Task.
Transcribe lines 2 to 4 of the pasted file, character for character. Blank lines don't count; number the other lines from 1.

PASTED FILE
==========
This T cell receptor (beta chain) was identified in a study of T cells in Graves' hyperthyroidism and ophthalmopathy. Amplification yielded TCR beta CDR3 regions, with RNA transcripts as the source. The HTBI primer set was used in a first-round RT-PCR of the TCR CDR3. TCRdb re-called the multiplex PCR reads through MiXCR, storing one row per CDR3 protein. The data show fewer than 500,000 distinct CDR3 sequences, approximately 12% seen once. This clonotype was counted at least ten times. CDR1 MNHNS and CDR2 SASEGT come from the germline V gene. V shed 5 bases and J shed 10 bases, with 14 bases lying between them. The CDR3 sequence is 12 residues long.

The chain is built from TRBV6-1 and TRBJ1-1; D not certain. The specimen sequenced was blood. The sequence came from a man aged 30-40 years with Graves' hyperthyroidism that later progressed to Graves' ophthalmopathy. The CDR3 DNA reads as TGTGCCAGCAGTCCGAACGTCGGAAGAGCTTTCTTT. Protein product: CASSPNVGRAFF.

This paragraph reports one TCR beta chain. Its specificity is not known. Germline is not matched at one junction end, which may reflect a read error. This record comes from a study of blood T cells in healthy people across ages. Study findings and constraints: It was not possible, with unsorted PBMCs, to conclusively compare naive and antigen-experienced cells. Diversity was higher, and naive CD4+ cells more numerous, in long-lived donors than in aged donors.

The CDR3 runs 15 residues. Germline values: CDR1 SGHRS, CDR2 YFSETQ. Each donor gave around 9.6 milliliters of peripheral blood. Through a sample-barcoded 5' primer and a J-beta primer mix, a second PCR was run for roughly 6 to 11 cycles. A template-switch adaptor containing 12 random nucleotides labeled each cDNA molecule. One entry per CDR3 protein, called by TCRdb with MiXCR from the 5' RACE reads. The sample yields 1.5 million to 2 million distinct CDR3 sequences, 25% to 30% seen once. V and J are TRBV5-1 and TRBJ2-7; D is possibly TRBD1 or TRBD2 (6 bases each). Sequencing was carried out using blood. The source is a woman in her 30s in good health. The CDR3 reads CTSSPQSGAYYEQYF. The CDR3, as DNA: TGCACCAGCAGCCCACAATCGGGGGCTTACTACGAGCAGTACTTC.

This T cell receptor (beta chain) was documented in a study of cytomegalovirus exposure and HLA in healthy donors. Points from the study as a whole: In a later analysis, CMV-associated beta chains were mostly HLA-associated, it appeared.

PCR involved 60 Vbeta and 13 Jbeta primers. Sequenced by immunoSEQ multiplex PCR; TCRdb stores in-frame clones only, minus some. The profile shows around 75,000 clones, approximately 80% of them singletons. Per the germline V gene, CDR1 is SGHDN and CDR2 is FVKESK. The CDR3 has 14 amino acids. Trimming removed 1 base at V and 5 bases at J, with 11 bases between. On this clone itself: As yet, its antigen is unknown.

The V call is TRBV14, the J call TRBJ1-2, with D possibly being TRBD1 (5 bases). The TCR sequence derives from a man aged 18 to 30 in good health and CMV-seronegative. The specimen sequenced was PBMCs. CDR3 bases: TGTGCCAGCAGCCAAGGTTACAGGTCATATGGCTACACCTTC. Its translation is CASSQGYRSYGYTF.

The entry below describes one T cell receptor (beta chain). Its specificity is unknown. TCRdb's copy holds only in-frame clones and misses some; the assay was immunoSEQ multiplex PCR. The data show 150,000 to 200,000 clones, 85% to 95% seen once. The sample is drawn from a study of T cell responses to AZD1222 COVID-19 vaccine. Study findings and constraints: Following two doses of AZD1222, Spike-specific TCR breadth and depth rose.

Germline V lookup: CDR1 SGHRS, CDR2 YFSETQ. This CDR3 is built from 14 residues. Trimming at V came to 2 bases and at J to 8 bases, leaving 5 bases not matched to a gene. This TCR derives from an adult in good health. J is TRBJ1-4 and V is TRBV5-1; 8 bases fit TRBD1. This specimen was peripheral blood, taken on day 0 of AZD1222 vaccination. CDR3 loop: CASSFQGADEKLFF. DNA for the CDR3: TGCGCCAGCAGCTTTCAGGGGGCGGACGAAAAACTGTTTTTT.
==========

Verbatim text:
The chain is built from TRBV6-1 and TRBJ1-1; D not certain. The specimen sequenced was blood. The sequence came from a man aged 30-40 years with Graves' hyperthyroidism that later progressed to Graves' ophthalmopathy. The CDR3 DNA reads as TGTGCCAGCAGTCCGAACGTCGGAAGAGCTTTCTTT. Protein product: CASSPNVGRAFF.

This paragraph reports one TCR beta chain. Its specificity is not known. Germline is not matched at one junction end, which may reflect a read error. This record comes from a study of blood T cells in healthy people across ages. Study findings and constraints: It was not possible, with unsorted PBMCs, to conclusively compare naive and antigen-experienced cells. Diversity was higher, and naive CD4+ cells more numerous, in long-lived donors than in aged donors.

The CDR3 runs 15 residues. Germline values: CDR1 SGHRS, CDR2 YFSETQ. Each donor gave around 9.6 milliliters of peripheral blood. Through a sample-barcoded 5' primer and a J-beta primer mix, a second PCR was run for roughly 6 to 11 cycles. A template-switch adaptor containing 12 random nucleotides labeled each cDNA molecule. One entry per CDR3 protein, called by TCRdb with MiXCR from the 5' RACE reads. The sample yields 1.5 million to 2 million distinct CDR3 sequences, 25% to 30% seen once. V and J are TRBV5-1 and TRBJ2-7; D is possibly TRBD1 or TRBD2 (6 bases each). Sequencing was carried out using blood. The source is a woman in her 30s in good health. The CDR3 reads CTSSPQSGAYYEQYF. The CDR3, as DNA: TGCACCAGCAGCCCACAATCGGGGGCTTACTACGAGCAGTACTTC.